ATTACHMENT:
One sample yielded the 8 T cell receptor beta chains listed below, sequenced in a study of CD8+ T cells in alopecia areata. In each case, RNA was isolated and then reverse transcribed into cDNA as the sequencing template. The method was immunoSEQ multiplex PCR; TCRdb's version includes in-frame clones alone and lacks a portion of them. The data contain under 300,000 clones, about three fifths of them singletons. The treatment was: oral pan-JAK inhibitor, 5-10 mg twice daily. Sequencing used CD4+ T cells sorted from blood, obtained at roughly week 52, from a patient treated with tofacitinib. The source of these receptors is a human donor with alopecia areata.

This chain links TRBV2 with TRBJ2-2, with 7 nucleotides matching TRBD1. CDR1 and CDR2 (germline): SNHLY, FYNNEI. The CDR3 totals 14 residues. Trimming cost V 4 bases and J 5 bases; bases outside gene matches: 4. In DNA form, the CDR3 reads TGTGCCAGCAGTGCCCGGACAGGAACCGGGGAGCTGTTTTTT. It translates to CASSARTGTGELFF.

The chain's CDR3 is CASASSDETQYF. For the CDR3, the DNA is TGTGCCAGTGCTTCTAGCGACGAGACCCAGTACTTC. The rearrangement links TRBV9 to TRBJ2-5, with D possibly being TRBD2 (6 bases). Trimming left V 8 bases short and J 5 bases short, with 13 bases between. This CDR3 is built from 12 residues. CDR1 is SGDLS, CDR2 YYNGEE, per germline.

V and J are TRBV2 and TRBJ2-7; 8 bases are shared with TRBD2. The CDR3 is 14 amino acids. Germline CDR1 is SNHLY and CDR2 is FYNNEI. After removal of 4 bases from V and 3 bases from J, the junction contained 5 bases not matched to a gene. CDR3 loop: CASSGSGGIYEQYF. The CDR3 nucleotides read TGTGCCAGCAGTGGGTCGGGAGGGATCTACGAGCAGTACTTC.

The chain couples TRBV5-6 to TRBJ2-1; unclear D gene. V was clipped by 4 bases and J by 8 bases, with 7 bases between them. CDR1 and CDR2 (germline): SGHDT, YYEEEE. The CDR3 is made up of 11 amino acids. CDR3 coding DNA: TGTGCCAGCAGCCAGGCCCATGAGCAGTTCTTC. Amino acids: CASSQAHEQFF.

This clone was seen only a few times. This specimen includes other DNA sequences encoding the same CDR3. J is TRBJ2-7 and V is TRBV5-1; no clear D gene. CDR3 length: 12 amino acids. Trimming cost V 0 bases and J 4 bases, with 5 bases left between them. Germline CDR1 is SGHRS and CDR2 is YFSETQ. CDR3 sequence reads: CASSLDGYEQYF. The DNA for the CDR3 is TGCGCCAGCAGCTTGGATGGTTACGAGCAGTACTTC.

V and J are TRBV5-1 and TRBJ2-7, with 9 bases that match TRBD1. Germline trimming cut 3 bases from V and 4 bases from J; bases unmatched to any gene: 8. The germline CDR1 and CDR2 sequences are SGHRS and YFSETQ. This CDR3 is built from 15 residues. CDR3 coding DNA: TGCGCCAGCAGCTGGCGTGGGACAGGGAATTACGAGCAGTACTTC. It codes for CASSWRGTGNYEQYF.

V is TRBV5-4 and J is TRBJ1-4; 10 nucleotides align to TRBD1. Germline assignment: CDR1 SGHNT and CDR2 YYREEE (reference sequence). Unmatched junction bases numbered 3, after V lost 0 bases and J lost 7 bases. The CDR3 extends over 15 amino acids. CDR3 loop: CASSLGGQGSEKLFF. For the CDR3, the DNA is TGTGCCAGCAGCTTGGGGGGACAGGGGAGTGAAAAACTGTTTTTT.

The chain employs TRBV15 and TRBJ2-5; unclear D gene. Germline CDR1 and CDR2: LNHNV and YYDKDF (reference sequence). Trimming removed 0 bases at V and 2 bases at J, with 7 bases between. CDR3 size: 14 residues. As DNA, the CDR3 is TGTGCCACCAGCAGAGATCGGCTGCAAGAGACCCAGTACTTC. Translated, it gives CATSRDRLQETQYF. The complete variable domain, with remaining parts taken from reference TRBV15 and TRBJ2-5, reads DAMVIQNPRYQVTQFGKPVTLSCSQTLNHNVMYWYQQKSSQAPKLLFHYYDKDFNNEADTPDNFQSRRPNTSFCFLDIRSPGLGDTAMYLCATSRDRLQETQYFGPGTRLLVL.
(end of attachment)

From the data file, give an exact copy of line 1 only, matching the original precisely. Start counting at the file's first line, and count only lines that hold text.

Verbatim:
One sample yielded the 8 T cell receptor beta chains listed below, sequenced in a study of CD8+ T cells in alopecia areata. In each case, RNA was isolated and then reverse transcribed into cDNA as the sequencing template. The method was immunoSEQ multiplex PCR; TCRdb's version includes in-frame clones alone and lacks a portion of them. The data contain under 300,000 clones, about three fifths of them singletons. The treatment was: oral pan-JAK inhibitor, 5-10 mg twice daily. Sequencing used CD4+ T cells sorted from blood, obtained at roughly week 52, from a patient treated with tofacitinib. The source of these receptors is a human donor with alopecia areata.